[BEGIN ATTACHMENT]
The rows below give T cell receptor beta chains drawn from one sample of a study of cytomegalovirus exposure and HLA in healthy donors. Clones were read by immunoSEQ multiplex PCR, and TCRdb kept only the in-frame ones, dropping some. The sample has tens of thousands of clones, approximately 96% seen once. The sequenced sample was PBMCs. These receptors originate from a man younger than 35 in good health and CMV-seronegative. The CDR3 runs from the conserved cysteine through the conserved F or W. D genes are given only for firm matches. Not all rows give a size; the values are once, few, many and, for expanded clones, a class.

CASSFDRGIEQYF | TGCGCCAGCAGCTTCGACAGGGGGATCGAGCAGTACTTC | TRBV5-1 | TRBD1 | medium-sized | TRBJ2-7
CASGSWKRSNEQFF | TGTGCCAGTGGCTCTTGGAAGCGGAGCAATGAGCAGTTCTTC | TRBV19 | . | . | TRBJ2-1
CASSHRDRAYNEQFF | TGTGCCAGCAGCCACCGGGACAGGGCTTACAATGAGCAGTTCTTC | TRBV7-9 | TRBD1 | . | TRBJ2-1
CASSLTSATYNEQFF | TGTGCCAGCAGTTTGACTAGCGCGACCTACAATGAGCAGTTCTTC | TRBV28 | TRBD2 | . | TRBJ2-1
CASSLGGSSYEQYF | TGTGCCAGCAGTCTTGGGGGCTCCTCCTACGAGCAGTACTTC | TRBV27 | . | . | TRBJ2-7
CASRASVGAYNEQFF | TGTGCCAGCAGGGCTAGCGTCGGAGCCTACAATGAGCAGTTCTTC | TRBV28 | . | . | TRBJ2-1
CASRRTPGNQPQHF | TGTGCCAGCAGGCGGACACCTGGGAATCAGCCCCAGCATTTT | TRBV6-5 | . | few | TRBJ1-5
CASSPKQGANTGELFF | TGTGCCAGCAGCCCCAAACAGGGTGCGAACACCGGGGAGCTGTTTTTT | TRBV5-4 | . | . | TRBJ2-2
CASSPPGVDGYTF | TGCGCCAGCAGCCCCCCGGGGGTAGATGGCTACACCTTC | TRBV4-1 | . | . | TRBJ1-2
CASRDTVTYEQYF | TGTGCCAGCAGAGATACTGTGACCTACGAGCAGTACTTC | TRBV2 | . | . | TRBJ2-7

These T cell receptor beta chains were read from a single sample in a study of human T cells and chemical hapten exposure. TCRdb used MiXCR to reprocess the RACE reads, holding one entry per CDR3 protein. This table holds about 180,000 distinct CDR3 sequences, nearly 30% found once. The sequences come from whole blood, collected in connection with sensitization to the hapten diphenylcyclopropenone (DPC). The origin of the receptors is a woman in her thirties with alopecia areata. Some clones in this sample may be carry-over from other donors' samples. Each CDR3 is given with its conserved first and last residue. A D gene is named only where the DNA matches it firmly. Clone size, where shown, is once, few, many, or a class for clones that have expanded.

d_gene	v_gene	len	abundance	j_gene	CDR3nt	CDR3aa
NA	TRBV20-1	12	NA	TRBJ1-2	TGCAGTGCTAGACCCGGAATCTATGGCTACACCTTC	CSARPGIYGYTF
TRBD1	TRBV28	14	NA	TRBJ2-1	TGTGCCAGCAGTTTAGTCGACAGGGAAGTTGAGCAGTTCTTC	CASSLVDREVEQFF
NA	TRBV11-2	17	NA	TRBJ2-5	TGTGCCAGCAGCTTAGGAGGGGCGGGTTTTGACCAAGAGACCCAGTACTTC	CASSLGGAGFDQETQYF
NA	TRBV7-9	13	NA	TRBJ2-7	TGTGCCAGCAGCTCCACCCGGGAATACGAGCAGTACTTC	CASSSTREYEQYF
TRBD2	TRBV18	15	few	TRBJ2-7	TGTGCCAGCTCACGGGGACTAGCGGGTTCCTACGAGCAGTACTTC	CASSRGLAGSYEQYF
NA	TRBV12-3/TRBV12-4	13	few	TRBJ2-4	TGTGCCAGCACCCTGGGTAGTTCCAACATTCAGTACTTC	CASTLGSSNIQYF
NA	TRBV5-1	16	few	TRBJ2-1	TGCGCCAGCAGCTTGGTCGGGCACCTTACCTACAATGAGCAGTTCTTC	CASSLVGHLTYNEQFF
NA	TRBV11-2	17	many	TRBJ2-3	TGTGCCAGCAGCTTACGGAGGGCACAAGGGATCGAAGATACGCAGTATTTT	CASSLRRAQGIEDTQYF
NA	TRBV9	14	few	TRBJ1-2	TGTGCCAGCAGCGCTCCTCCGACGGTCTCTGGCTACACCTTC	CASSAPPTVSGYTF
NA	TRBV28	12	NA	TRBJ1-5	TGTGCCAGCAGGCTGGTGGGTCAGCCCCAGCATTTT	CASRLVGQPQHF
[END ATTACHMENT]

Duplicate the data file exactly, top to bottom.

The rows below give T cell receptor beta chains drawn from one sample of a study of cytomegalovirus exposure and HLA in healthy donors. Clones were read by immunoSEQ multiplex PCR, and TCRdb kept only the in-frame ones, dropping some. The sample has tens of thousands of clones, approximately 96% seen once. The sequenced sample was PBMCs. These receptors originate from a man younger than 35 in good health and CMV-seronegative. The CDR3 runs from the conserved cysteine through the conserved F or W. D genes are given only for firm matches. Not all rows give a size; the values are once, few, many and, for expanded clones, a class.

CASSFDRGIEQYF | TGCGCCAGCAGCTTCGACAGGGGGATCGAGCAGTACTTC | TRBV5-1 | TRBD1 | medium-sized | TRBJ2-7
CASGSWKRSNEQFF | TGTGCCAGTGGCTCTTGGAAGCGGAGCAATGAGCAGTTCTTC | TRBV19 | . | . | TRBJ2-1
CASSHRDRAYNEQFF | TGTGCCAGCAGCCACCGGGACAGGGCTTACAATGAGCAGTTCTTC | TRBV7-9 | TRBD1 | . | TRBJ2-1
CASSLTSATYNEQFF | TGTGCCAGCAGTTTGACTAGCGCGACCTACAATGAGCAGTTCTTC | TRBV28 | TRBD2 | . | TRBJ2-1
CASSLGGSSYEQYF | TGTGCCAGCAGTCTTGGGGGCTCCTCCTACGAGCAGTACTTC | TRBV27 | . | . | TRBJ2-7
CASRASVGAYNEQFF | TGTGCCAGCAGGGCTAGCGTCGGAGCCTACAATGAGCAGTTCTTC | TRBV28 | . | . | TRBJ2-1
CASRRTPGNQPQHF | TGTGCCAGCAGGCGGACACCTGGGAATCAGCCCCAGCATTTT | TRBV6-5 | . | few | TRBJ1-5
CASSPKQGANTGELFF | TGTGCCAGCAGCCCCAAACAGGGTGCGAACACCGGGGAGCTGTTTTTT | TRBV5-4 | . | . | TRBJ2-2
CASSPPGVDGYTF | TGCGCCAGCAGCCCCCCGGGGGTAGATGGCTACACCTTC | TRBV4-1 | . | . | TRBJ1-2
CASRDTVTYEQYF | TGTGCCAGCAGAGATACTGTGACCTACGAGCAGTACTTC | TRBV2 | . | . | TRBJ2-7

These T cell receptor beta chains were read from a single sample in a study of human T cells and chemical hapten exposure. TCRdb used MiXCR to reprocess the RACE reads, holding one entry per CDR3 protein. This table holds about 180,000 distinct CDR3 sequences, nearly 30% found once. The sequences come from whole blood, collected in connection with sensitization to the hapten diphenylcyclopropenone (DPC). The origin of the receptors is a woman in her thirties with alopecia areata. Some clones in this sample may be carry-over from other donors' samples. Each CDR3 is given with its conserved first and last residue. A D gene is named only where the DNA matches it firmly. Clone size, where shown, is once, few, many, or a class for clones that have expanded.

d_gene	v_gene	len	abundance	j_gene	CDR3nt	CDR3aa
NA	TRBV20-1	12	NA	TRBJ1-2	TGCAGTGCTAGACCCGGAATCTATGGCTACACCTTC	CSARPGIYGYTF
TRBD1	TRBV28	14	NA	TRBJ2-1	TGTGCCAGCAGTTTAGTCGACAGGGAAGTTGAGCAGTTCTTC	CASSLVDREVEQFF
NA	TRBV11-2	17	NA	TRBJ2-5	TGTGCCAGCAGCTTAGGAGGGGCGGGTTTTGACCAAGAGACCCAGTACTTC	CASSLGGAGFDQETQYF
NA	TRBV7-9	13	NA	TRBJ2-7	TGTGCCAGCAGCTCCACCCGGGAATACGAGCAGTACTTC	CASSSTREYEQYF
TRBD2	TRBV18	15	few	TRBJ2-7	TGTGCCAGCTCACGGGGACTAGCGGGTTCCTACGAGCAGTACTTC	CASSRGLAGSYEQYF
NA	TRBV12-3/TRBV12-4	13	few	TRBJ2-4	TGTGCCAGCACCCTGGGTAGTTCCAACATTCAGTACTTC	CASTLGSSNIQYF
NA	TRBV5-1	16	few	TRBJ2-1	TGCGCCAGCAGCTTGGTCGGGCACCTTACCTACAATGAGCAGTTCTTC	CASSLVGHLTYNEQFF
NA	TRBV11-2	17	many	TRBJ2-3	TGTGCCAGCAGCTTACGGAGGGCACAAGGGATCGAAGATACGCAGTATTTT	CASSLRRAQGIEDTQYF
NA	TRBV9	14	few	TRBJ1-2	TGTGCCAGCAGCGCTCCTCCGACGGTCTCTGGCTACACCTTC	CASSAPPTVSGYTF
NA	TRBV28	12	NA	TRBJ1-5	TGTGCCAGCAGGCTGGTGGGTCAGCCCCAGCATTTT	CASRLVGQPQHF